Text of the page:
Have you ever been to one? I hadn’t before Saturday. But here at Mt. Zion Baptist Church, it is a big event! A pine car kit costs about $3.00 for our activity, and consists of a block of wood (must be pine!), four wheels, and axles. From there, parents and children get together and design it, carve it, paint it, weigh it, and perhaps even bake it, aiming for a creative design and speedy car! Then the special Pine Car Derby racing track is set up, and when race day arrives, people come from miles around to enter their cars. Each car has its own name, too! This year, friends from a church in northern Pennsylvania brought their young ones to race also. Here are some pictures of the event!
I think the following cars were “antiques” made by adults either this year or even in past years…they are pretty creative!
Let me start out by saying that I am no scientist; nor am I a mathematical genius. Above all, I am a Christian–the kind of Christian that takes the Bible very literally. Along with that, I do understand the workings of nature that God has set in place, and have studied to some degree the origins of this earth, the laws that are set in place, and the utter complexity of things physical: especially biological matter.
Simply put, the point of this article is that God knew what he was doing when he created everything, and no man can ever fathom just how perfect everything has been set in motion. What has gotten me to think about this? Man’s imitation of God’s creation.
At work, I deal with probably some of the more advanced automated systems in the world. The level of imagination that dozens of highly intelligent individuals have drawn together is mind-blowing to me. Every day at work, I find new things to “wow” at: enormous mathematical algorithms, super-advanced computing, and highly precise robotics, to name a few. The whole idea behind the system is unfathomable to most people’s minds. And what is all of this? Simply a machine that tries to emulate human actions…and at times, utterly fails.
People often look at computers as highly complex pieces of machinery. In a sense they are; but truthfully, computers are very stupid. Did you know that a computer will only do what you (or the programmer) tell it to do? A computer cannot make a decision. Yes, it can be told to make a decision, or told how to make a decision, but it cannot make up its own mind. Thus, essentially, computers are highly unintelligent. Only the people who design the computers can truly be labeled as intelligent.
Let me illustrate this: where I work, we have robots that have eyes–yes, I said eyes. They are unintelligent eyes, though. The photo-eye, as it is called, is a laser (not much different than those $3.00 laser pointers bought at flee markets) that illuminates a direct red beam of light to a reflector opposite the photo-eye, which reflects the light back, thus triggering a signal that says “clear” or “not clear”. The concept works great, unless that little photo eye is bumped a few millimeters; then everything goes “up in the air”, causing an exception. A robot cannot go around this exception by itself, unless it is built into the program, or a biological being (human!) tells the robot that everything is okay. The robot cannot think. True, it can run mathematical equations through its system, but it cannot make its own decision that everything is fine. It cannot say, “Okay, even though I cannot see, I know that everything is okay, so I’ll go ahead and do what I was doing before.” If it was able to think like that, some kind of utter destruction will eventually occur. Why? Because robots are unintelligent (sorry, Wall-e).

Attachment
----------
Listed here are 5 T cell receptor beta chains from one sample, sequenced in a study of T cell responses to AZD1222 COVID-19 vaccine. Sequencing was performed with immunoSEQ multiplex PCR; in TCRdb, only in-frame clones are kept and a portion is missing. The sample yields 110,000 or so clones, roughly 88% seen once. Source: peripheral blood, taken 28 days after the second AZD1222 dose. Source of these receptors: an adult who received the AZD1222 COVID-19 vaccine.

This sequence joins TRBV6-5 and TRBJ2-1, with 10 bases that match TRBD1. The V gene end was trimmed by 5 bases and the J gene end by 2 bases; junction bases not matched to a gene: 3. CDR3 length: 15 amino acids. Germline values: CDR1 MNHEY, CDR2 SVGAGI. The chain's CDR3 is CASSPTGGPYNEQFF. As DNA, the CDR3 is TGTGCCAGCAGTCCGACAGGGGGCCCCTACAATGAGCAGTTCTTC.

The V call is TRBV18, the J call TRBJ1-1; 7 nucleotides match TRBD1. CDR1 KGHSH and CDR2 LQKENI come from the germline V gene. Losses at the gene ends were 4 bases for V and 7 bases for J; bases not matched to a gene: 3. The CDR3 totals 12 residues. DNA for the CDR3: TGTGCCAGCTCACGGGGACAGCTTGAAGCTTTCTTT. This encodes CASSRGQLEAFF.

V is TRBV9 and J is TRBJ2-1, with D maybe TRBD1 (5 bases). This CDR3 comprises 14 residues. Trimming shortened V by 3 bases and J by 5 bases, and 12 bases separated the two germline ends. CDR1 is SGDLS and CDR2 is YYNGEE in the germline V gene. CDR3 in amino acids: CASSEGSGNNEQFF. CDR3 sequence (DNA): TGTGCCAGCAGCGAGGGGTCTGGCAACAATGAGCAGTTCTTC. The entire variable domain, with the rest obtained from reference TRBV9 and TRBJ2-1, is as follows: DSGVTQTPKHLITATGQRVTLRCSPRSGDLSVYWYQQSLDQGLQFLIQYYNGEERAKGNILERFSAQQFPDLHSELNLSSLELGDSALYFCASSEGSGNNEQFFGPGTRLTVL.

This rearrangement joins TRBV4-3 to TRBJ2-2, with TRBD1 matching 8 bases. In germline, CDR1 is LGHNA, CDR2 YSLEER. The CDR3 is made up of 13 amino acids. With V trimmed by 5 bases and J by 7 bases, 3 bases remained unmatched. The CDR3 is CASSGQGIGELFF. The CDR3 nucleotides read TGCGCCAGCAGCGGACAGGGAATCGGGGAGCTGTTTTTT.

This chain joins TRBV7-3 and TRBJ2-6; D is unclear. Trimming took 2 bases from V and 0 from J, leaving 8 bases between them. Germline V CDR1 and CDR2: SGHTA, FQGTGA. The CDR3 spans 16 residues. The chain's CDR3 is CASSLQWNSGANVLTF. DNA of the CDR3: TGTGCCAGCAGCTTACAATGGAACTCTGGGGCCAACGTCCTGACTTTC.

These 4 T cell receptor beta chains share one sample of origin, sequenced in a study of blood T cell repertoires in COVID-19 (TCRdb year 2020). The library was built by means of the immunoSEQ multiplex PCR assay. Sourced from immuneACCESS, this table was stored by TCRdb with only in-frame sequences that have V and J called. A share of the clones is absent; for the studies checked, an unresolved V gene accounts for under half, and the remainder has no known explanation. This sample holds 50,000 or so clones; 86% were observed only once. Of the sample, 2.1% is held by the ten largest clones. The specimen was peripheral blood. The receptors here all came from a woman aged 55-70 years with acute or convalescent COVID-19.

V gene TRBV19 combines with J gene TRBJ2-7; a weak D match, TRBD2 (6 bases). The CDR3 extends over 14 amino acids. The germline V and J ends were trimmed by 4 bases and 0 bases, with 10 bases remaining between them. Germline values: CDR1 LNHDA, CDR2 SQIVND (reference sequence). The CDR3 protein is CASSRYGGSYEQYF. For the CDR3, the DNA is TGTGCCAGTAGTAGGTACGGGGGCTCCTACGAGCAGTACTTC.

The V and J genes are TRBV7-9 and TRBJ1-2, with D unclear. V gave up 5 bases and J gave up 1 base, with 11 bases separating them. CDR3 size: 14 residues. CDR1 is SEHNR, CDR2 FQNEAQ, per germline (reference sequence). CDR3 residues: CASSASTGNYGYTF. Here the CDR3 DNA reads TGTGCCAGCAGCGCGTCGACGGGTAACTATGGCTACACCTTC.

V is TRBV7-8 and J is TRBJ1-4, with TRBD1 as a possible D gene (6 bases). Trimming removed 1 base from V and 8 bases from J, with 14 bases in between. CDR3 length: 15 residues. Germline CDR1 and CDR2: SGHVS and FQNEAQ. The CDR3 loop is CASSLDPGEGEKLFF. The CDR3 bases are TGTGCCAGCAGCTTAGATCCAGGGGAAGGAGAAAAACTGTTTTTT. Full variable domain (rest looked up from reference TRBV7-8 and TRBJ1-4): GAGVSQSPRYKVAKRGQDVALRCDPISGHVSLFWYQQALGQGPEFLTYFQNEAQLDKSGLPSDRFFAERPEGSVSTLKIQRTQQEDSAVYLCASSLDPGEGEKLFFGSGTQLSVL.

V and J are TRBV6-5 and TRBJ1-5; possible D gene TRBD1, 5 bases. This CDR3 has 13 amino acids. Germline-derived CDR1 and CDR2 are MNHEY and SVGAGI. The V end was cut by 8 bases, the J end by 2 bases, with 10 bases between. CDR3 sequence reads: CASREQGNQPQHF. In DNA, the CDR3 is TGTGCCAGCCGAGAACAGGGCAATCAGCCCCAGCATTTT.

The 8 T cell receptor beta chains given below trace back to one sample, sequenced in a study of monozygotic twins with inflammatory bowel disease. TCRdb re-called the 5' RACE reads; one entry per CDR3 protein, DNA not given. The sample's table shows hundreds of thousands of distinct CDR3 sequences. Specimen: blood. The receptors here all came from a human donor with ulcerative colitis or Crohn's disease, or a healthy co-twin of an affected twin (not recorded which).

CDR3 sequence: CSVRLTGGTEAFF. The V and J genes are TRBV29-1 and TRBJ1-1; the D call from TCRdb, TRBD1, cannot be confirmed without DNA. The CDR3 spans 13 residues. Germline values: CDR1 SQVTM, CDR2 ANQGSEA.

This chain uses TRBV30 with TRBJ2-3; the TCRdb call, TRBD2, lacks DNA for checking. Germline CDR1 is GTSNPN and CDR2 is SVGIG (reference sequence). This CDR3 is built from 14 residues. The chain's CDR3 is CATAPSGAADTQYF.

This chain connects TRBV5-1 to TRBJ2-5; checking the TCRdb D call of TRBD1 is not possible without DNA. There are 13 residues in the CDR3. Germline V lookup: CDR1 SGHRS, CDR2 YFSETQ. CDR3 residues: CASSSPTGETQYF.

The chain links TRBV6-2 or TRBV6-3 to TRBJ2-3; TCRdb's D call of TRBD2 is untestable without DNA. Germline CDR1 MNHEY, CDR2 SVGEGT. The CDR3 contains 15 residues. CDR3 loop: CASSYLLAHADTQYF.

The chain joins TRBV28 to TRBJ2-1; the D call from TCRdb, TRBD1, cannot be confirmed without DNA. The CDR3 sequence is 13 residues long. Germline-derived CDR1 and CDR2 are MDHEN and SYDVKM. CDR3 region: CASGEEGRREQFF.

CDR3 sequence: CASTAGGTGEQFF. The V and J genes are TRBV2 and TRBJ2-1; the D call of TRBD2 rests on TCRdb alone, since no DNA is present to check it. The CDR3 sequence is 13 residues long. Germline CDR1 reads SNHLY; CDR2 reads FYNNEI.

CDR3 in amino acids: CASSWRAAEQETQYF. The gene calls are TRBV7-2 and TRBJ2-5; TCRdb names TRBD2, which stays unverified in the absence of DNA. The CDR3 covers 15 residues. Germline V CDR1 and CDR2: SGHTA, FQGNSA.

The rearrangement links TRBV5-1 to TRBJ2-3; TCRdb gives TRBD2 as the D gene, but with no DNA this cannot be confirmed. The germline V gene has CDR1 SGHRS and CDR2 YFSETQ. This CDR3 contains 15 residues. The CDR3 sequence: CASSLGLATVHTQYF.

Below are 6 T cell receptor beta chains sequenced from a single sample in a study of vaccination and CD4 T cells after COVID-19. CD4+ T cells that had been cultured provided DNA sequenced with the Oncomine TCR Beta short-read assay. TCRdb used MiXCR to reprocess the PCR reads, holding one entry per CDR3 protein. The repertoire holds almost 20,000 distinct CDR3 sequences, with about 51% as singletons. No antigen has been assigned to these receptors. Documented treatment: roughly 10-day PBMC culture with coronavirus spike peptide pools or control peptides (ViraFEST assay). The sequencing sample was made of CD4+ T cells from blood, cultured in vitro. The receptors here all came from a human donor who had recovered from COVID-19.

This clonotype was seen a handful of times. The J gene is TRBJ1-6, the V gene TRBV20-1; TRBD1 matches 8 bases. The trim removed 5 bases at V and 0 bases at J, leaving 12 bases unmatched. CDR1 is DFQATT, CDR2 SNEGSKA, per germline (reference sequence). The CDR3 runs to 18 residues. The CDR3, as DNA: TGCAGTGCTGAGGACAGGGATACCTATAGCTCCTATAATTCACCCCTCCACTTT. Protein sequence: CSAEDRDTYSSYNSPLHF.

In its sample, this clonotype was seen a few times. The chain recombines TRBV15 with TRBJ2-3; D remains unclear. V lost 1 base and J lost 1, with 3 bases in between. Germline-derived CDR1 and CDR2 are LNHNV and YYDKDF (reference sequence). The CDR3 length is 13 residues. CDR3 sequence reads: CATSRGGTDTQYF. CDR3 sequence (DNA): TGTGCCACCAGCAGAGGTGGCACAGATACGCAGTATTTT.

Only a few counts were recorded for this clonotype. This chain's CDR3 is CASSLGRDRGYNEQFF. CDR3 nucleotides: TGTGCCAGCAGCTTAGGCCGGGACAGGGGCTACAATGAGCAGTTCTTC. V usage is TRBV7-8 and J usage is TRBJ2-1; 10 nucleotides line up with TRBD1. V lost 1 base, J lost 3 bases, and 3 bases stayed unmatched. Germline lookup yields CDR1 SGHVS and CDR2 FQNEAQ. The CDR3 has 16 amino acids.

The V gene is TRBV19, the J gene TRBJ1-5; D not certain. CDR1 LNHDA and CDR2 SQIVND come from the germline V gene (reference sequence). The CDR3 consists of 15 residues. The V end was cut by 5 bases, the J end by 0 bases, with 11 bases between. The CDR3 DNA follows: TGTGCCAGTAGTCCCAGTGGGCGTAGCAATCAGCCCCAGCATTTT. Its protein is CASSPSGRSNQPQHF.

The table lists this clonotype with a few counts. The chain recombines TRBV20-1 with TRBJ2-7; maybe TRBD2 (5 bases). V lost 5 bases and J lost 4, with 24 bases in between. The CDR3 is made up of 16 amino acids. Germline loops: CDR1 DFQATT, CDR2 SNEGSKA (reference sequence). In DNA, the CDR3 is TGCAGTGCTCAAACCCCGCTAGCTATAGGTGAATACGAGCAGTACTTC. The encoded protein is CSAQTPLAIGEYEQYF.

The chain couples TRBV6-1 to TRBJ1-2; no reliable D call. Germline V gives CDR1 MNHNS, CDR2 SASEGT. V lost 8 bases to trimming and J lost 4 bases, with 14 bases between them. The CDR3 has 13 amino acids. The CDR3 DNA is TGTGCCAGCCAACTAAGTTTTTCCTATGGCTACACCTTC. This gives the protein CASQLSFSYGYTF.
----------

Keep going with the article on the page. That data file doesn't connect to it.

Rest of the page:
It’s the same idea when you get that dreaded “Blue Screen of Death” on your computer. What basically happened is that the computer came to a decision where it had no clue of what to do, so it shuts itself down, and requires the operator to restart it. Yes, and whatever you were working on just might be gone for good as well. The brains that created the machine might be considered intelligent, but for sure not the machine.
But can the brain behind a machine be considered intelligent compared with the Great Creator? Most definitely not. God created biological humans that can make their own decisions. God also made us with the potential to make errors because of the Fall. The potential to make physical mistakes (I am not speaking of morality) is humanity at its core. We can trip and fall because of a buckle on a sidewalk one day, which should trigger us to remember that buckle and either step over it, walk around it, or avoid it next time. A machine (human creation) cannot make these kind of decisions without being told to by something. A human (God’s creation) can make any choice that his free will desires: with the possibility of error.
Look at a tree. Could man every emulate a tree? Man can cross-breed trees. They can make look-a-likes out of plastic and rubber. But could we ever take raw matter, and craft a living, growing, reproducing, oak tree? I think not. And evolutionists think that it just happened by itself of all things!
Therefore, man can only try to emulate the creation of God. Robots and computers may seem highly complex and intelligent, but they are nothing in comparison to the miraculous creation of our Lord. He created every part of you to work in synergy. He created the universe according to his perfect plan. And at the same time, you can “error.” Perhaps after the fall we were made to physically error not just because of the curse of sin, but so we can see our helplessness, and come to Christ. He alone can make us whole! He alone that created the universe so much better than we could ever emulate!
“…Fearfully and wonderfully made!”
“For thou hast created all things, and for thy pleasure they are and were created!”